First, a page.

A concrete solution to nuclear waste?

R. Kress | Nov 24, 2015

Nearly one-fifth of the energy produced in the U.S. comes from nuclear power plants, according to the Energy Information Administration. Whether that number ever grows remains to be seen. But containment of the waste produced in nuclear fission is one of the biggest challenges confronting advocates of more nuclear energy.  

A study out this month from the MIT Concrete Sustainability Hub and the Multi-Scale Materials Science for Energy and Environment lab finds that concrete presents an effective solution when it comes to the long-term nuclear waste confinement. 

By experimenting on nuclear waste and cement - the binding agent active in concrete - and investigating their interactions at the nanoscale, researchers found evidence that concrete could be the answer to at least some nuclear waste problems. 

The study - the first to show that cement is effective for nuclear containment of radioactive materials - comes at a time when the U.S. faces a shrinking fleet of aging reactors, few new projects, and the challenge of safely storing radioactive fuel for decades.

Most people are familiar with the dangers of nuclear waste exposure. In particular, the MIT research focused on the dangers presented by strongtium-90 and its daughter elements yttrium and zirconium as they are most frequently found in nuclear waste and in the cooling water in power plants that have been damaged. 

The authors of the paper noted that these toxins are a major cause of leukemia. With such high stakes, the possibility of such a low-cost and readily available solution in concrete is a high-value find.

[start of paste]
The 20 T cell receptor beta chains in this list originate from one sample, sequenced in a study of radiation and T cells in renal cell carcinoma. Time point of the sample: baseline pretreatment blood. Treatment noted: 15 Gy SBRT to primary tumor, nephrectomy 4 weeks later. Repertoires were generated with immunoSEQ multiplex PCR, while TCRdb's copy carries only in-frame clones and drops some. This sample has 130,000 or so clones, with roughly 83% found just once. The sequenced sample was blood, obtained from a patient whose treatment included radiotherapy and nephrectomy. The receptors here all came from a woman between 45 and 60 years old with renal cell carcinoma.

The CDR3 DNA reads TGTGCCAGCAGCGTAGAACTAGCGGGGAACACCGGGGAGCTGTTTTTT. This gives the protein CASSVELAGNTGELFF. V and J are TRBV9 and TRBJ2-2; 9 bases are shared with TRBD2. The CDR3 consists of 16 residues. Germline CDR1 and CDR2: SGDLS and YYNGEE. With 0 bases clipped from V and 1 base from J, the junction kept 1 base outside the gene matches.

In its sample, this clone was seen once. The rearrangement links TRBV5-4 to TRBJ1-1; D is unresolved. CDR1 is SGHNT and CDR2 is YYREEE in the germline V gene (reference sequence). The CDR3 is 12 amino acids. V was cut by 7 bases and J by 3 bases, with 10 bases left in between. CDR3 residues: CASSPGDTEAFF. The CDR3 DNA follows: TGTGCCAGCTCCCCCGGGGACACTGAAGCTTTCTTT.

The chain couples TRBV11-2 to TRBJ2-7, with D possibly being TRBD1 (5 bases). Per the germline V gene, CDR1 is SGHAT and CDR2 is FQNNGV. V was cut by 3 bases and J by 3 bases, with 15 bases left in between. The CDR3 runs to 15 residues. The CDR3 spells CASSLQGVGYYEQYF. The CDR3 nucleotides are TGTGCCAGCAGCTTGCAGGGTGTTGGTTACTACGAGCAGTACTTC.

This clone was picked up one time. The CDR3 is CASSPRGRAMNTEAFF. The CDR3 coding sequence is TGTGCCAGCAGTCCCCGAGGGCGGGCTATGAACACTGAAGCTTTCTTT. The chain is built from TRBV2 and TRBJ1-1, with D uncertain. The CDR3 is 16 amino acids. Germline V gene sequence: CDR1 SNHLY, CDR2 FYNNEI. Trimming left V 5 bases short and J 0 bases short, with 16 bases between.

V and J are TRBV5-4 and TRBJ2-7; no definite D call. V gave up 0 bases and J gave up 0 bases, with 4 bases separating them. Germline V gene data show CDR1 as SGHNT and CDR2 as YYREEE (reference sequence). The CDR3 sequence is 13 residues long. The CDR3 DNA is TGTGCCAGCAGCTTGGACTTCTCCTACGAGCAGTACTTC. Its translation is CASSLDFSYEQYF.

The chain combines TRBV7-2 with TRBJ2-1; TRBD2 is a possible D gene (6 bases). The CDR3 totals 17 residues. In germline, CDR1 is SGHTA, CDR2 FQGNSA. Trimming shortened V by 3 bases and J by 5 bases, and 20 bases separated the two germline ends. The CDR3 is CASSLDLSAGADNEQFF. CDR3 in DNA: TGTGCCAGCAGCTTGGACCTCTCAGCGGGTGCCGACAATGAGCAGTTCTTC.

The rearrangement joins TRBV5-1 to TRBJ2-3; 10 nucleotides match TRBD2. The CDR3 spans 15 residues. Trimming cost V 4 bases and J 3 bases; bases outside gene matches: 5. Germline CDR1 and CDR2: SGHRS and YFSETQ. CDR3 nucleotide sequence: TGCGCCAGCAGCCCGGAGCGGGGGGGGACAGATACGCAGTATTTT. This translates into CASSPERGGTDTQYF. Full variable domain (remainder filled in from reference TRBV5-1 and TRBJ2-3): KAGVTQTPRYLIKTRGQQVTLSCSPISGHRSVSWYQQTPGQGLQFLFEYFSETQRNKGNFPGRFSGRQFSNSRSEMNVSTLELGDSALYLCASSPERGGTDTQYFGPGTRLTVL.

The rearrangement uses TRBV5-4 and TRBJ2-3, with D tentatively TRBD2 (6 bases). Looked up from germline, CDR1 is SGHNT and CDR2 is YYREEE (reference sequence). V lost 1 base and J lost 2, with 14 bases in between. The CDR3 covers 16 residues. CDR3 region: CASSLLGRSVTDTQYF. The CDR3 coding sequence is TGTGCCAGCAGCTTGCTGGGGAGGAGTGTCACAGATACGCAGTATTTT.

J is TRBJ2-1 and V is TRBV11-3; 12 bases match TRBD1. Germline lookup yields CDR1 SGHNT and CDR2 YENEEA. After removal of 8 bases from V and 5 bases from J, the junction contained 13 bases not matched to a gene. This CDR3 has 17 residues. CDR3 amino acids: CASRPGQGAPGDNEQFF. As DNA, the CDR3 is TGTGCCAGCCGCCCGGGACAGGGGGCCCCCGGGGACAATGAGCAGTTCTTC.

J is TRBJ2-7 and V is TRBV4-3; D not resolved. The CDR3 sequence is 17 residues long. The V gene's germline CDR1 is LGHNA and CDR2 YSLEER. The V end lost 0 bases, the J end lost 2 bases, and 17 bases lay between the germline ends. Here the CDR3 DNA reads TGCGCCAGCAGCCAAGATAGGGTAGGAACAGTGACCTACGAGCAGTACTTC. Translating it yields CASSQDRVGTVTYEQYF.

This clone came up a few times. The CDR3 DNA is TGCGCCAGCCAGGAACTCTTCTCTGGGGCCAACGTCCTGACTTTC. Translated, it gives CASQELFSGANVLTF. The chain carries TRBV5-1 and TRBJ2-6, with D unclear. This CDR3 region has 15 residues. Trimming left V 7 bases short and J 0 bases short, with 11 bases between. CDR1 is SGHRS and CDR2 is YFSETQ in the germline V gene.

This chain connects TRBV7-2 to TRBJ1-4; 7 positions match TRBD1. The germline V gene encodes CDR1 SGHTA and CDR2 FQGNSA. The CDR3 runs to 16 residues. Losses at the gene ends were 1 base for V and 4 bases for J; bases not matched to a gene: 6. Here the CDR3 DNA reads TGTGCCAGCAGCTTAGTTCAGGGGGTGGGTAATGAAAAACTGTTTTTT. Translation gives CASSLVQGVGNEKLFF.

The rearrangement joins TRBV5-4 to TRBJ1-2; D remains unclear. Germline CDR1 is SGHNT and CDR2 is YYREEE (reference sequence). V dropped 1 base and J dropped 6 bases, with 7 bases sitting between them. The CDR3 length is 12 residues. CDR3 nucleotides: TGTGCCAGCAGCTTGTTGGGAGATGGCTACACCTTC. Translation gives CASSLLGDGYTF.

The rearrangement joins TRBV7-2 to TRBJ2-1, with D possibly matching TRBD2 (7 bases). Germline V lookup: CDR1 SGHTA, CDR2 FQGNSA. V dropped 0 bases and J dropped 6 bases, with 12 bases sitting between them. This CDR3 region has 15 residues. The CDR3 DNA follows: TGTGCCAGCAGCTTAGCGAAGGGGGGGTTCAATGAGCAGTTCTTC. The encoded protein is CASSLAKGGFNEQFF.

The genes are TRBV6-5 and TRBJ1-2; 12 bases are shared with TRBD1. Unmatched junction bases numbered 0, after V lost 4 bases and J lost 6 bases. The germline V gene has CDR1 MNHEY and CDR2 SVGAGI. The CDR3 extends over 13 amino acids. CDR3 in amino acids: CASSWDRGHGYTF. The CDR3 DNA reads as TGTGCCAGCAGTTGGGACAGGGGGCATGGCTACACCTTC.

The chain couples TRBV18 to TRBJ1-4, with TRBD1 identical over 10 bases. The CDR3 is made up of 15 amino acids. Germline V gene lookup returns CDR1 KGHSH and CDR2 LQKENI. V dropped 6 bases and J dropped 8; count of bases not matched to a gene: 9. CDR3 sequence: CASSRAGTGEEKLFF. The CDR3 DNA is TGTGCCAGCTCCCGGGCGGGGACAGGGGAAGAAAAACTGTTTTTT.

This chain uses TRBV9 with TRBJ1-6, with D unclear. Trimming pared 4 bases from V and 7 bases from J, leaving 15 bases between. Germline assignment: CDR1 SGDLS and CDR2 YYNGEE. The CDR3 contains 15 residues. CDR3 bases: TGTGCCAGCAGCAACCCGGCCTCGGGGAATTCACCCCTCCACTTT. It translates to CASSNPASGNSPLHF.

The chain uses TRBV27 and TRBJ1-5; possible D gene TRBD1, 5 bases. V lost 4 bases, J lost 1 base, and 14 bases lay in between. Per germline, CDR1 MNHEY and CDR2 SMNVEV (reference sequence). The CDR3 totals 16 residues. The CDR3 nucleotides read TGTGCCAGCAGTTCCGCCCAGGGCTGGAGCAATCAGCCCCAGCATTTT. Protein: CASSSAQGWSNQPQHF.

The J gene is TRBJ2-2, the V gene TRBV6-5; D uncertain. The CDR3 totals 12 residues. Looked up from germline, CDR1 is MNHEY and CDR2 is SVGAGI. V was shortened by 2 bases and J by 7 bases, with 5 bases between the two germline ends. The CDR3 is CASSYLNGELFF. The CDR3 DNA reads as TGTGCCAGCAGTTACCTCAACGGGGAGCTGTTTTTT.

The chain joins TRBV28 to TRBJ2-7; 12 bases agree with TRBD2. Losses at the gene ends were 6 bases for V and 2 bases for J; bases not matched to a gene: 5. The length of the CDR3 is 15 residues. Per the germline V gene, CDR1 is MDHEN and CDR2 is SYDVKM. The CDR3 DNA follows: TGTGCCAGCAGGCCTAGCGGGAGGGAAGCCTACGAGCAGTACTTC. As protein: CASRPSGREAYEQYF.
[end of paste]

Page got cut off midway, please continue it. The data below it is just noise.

"Compared to specifically-designed glass or ceramic nuclear waste containers, cement is inexpensive, easy to manufacture, easy to formulate . and it benefits from centuries of use and decades of research related to the civil engineering industry," the report notes. 

That said, cement and concrete are not the be-all, end-all for the nuclear power industry's waste problem. Concrete does not neutralize the waste itself and make it safe. Instead, concrete merely seals away the waste until scientists are able to determine a longer-term solution. 

Concrete has been employed in the decommissioning of many nuclear plants, but this MIT research now gives scientists time to identify longer-term waste disposal solutions with the assurance that older plant cores are adequately confined. 

Concrete was used to burn parts of the Fukushima Daiichi plant in Japan after it was struck by a massive earthquake and tsunami in 2011. In such cases, the urgency of finding an abundant and stable material to contain nuclear waste makes concrete a particularly attractive solution, the MIT team said.

"In short, what the research showed is that cement is a good choice for storing nuclear waste from the fission reaction in nuclear plants," senior research scientist Roland J.-M. Pellenq told MIT News. 

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